1. Gather supplies for stretching your quilt on bars:
- Purchase pre-made canvas or stretcher bars in the appropriate size for your quilt.
- Staple gun with 1/4" staples
- Cutting board, ruler and rotary cutter
To determine what size to cut your quilt, if you are going to maintain a 1/4" seam allowance, add 1/2" to the dimensions of your canvas or stretcher
bars. In other words, if your canvas is 18" x 24", trim your quilt to 18 1/2" x 24 1/2".
3. Cut edging strips:
Cut the chosen edging fabric into 4" wide strips if working with a regular 3/4" deep canvas.
Sew enough strips end to end to get the length needed for the circumference of the frame.
Turn one of the 4" ends under by 1/2". With right sides together, line up the strip to the bottom
edge of the quilt, placing the turned end a few inches from the corner.
4. Sew along the first edge, pivot on needle and stitch down the next side
Maintaining your 1/4" seam allowance, stitch along to a seam's width (1/4") from the corner. Sink
your needle and lift your presser foot. Pivot the quilt and line up the presser foot to the second
edge. Lower the presser foot, easing the excess edging fabric to the inside, out of the way of the
needle to keep from sewing through the edging fabric.
Keep on stitching the edging strips to the quilt the same way on all sides. When you get to the end,
sew over the turned down first edge and cut the strip an inch or so beyond that.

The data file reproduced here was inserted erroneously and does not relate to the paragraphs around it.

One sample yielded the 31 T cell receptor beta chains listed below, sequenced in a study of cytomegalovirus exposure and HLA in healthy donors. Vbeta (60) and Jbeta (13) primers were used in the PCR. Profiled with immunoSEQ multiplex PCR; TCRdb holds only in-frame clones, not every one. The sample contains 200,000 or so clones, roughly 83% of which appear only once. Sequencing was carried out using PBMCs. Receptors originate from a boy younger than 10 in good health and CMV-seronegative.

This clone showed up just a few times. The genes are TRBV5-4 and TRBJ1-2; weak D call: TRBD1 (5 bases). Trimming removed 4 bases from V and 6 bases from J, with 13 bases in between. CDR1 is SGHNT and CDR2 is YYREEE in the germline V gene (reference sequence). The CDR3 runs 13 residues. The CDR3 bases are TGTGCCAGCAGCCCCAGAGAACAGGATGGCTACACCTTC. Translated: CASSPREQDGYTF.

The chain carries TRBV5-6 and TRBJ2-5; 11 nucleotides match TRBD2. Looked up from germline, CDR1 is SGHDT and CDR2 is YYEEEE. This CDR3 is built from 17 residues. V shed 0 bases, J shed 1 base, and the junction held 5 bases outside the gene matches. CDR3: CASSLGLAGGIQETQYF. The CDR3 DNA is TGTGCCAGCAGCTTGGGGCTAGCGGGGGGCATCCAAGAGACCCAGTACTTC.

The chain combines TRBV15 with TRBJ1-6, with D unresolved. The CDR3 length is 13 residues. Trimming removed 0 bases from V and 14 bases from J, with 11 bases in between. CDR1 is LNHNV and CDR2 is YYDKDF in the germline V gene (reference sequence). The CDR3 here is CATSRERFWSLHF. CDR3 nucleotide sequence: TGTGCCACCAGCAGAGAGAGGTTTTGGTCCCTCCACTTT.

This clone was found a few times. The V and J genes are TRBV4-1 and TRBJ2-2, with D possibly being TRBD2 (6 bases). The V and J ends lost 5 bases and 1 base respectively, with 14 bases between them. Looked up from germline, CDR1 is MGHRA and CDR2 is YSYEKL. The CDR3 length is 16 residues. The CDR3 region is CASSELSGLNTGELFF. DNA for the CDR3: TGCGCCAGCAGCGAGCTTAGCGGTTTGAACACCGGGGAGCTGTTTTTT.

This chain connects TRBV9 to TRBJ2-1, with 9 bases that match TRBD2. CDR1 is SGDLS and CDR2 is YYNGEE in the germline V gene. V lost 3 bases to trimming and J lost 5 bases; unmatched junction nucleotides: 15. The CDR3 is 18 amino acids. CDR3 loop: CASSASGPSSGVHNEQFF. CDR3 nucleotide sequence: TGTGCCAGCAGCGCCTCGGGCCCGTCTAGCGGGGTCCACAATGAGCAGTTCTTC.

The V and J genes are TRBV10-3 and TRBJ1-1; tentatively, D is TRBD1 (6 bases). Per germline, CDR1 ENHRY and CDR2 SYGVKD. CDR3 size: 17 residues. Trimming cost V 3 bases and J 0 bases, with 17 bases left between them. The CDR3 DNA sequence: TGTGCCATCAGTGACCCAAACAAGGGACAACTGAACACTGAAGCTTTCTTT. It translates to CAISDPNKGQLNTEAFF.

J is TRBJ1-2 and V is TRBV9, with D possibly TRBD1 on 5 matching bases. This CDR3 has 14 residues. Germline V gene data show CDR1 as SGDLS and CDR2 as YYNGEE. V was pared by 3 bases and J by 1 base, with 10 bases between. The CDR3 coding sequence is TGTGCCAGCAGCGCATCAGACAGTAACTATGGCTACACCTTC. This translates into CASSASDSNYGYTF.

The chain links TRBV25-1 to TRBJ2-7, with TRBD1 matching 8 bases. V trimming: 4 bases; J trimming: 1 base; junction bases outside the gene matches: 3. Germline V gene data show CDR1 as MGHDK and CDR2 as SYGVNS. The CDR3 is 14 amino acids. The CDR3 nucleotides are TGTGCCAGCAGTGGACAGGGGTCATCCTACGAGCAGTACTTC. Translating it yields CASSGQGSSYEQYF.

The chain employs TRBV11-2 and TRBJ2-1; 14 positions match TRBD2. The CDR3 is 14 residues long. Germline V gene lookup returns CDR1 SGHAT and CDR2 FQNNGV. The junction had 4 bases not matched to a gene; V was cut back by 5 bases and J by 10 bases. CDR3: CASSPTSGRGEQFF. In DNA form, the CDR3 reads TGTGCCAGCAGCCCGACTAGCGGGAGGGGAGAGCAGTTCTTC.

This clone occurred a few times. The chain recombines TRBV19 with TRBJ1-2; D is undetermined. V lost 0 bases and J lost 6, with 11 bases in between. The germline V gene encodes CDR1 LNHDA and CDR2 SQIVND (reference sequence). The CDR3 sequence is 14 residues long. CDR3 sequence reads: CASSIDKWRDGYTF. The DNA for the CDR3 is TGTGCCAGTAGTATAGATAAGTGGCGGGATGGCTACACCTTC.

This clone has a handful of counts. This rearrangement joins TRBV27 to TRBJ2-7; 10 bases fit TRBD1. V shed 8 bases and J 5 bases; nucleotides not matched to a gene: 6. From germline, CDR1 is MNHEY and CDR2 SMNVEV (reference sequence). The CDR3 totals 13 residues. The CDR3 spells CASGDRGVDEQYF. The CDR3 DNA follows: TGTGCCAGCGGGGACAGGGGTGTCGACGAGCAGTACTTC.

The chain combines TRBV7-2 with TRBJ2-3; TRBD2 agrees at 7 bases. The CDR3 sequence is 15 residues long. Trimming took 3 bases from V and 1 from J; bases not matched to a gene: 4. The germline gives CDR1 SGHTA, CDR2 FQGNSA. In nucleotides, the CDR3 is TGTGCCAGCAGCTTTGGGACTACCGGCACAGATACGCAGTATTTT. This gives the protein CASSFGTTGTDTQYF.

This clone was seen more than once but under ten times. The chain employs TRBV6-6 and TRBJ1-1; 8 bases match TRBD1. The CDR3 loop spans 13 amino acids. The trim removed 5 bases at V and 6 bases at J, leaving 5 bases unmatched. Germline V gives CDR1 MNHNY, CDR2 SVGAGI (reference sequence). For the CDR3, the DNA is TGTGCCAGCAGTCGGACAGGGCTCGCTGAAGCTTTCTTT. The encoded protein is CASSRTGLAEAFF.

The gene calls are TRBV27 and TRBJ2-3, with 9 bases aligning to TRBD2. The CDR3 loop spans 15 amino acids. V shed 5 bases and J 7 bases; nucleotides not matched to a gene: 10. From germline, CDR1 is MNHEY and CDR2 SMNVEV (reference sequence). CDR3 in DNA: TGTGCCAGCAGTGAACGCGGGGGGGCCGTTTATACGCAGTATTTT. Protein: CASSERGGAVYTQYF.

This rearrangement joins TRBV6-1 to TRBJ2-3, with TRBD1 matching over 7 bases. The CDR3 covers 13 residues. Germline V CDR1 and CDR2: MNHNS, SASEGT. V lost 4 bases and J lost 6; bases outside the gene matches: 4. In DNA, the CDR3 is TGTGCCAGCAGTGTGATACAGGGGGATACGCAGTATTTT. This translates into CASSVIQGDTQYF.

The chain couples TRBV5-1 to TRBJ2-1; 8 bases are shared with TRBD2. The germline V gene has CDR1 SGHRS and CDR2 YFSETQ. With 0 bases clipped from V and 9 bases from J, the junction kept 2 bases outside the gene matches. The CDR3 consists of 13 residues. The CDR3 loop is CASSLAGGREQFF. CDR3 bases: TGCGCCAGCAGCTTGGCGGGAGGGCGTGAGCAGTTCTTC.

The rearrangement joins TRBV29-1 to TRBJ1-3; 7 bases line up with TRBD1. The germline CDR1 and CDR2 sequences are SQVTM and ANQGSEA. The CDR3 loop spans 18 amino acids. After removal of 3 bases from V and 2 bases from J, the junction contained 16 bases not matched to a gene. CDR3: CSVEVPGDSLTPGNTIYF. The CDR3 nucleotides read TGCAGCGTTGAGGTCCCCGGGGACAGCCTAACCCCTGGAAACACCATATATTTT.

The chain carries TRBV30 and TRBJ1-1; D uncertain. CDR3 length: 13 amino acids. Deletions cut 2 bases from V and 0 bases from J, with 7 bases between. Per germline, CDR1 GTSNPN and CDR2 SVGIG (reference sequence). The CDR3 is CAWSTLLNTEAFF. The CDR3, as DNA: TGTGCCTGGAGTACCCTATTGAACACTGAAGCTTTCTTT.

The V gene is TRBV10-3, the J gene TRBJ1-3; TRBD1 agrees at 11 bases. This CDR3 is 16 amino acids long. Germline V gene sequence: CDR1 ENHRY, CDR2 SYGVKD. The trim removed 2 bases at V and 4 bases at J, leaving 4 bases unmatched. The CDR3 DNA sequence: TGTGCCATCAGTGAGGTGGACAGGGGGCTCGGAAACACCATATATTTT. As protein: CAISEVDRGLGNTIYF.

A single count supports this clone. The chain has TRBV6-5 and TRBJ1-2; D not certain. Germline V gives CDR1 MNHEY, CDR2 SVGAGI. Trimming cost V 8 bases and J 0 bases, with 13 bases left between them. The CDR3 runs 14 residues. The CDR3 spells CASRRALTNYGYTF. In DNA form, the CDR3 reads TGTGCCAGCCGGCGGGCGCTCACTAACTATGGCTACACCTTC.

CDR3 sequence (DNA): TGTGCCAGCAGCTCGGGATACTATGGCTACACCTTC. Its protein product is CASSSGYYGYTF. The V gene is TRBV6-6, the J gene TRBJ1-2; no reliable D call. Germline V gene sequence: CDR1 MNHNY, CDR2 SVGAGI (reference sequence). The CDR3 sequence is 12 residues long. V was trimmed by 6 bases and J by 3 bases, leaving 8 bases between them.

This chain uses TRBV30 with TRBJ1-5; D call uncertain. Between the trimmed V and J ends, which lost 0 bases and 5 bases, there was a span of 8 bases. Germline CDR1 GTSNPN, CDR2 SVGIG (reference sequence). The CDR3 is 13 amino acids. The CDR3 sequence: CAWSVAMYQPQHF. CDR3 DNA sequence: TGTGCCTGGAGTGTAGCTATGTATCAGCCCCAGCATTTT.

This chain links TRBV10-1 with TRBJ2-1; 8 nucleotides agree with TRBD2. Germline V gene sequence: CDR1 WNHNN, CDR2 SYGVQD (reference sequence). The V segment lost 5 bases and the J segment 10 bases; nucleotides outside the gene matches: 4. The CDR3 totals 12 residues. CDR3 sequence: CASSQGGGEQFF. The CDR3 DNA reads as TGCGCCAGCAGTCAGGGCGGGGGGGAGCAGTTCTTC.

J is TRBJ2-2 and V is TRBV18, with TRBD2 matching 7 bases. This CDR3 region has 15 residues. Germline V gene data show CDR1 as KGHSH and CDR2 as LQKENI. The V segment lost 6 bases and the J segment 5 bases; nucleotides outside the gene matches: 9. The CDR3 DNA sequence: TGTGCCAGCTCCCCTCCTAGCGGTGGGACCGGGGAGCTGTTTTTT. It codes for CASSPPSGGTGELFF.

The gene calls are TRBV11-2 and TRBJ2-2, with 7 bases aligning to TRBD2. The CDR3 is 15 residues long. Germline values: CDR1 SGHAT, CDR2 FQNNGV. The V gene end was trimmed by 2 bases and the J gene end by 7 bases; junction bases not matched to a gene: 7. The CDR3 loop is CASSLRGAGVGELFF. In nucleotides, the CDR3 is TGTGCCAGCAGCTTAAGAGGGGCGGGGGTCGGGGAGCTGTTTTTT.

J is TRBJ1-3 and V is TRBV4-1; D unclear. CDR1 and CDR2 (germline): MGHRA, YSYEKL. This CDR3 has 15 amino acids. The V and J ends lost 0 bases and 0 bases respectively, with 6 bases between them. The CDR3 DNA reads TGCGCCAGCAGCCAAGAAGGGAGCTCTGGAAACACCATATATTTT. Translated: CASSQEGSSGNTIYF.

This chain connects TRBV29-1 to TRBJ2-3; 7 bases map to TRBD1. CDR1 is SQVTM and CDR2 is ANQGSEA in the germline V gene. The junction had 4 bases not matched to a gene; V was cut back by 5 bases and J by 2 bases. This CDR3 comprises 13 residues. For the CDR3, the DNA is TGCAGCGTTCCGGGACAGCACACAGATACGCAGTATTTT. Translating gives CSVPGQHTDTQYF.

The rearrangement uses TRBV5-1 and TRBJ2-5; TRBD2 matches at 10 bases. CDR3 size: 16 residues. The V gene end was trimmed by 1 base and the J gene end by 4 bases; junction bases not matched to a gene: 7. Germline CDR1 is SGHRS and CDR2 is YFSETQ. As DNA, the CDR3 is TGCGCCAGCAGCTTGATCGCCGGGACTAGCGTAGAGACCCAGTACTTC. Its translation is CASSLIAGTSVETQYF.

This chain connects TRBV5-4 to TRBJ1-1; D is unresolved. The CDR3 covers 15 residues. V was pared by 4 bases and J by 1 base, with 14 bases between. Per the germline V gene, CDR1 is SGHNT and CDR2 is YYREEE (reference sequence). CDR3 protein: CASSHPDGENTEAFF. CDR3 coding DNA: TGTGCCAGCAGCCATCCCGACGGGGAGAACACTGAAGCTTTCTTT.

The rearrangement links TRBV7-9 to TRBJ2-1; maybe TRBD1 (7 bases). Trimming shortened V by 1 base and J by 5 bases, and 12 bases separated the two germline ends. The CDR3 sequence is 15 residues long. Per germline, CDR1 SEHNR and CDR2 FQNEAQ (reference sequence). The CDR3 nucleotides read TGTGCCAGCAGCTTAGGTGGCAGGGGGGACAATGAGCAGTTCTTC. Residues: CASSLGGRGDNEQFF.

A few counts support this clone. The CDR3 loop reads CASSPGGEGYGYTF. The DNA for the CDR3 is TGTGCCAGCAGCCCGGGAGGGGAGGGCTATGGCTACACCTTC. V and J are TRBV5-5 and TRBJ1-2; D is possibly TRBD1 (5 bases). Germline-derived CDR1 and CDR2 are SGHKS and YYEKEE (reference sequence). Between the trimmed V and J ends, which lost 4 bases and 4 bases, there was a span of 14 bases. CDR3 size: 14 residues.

5. Turn raw edges under and stple to back of stretcher bars
Ease the quilt over the top of the stretcher bars. It works best if the seam allowance faces down the
side - away from the quilt itself. Lay the piece face down on your table. Turn the raw edge of the
edging strip under, roughly in half, so the now-folded edge meets the inside edge of the stretcher
bar. Keep the seam line centered on the edge of the canvas and begin to staple the edging strip to
the stretcher bar. Begin in the center of each side and work toward the corners, stapling once on
the first side, then once on the opposite side, then the third side and last the one opposite that.
Maintain this rotation as you staple to create even tension all around. Turn the corners in a neat
miter and staple a couple of times diagonally.
Screw in a couple of eye hooks to the insides of the stretcher bars, roughly a third of the height of the bars, and twist hanging wire through each side. Cover your twisted part, wrapping masking tape around it. It can be hung as is, or placed in an open frame.
If you need better directions than this, consider buying Susan Carlson's book, Serendipity Quilts. She gives much better directions than I do, and the book is a phenomenal inspiration, besides.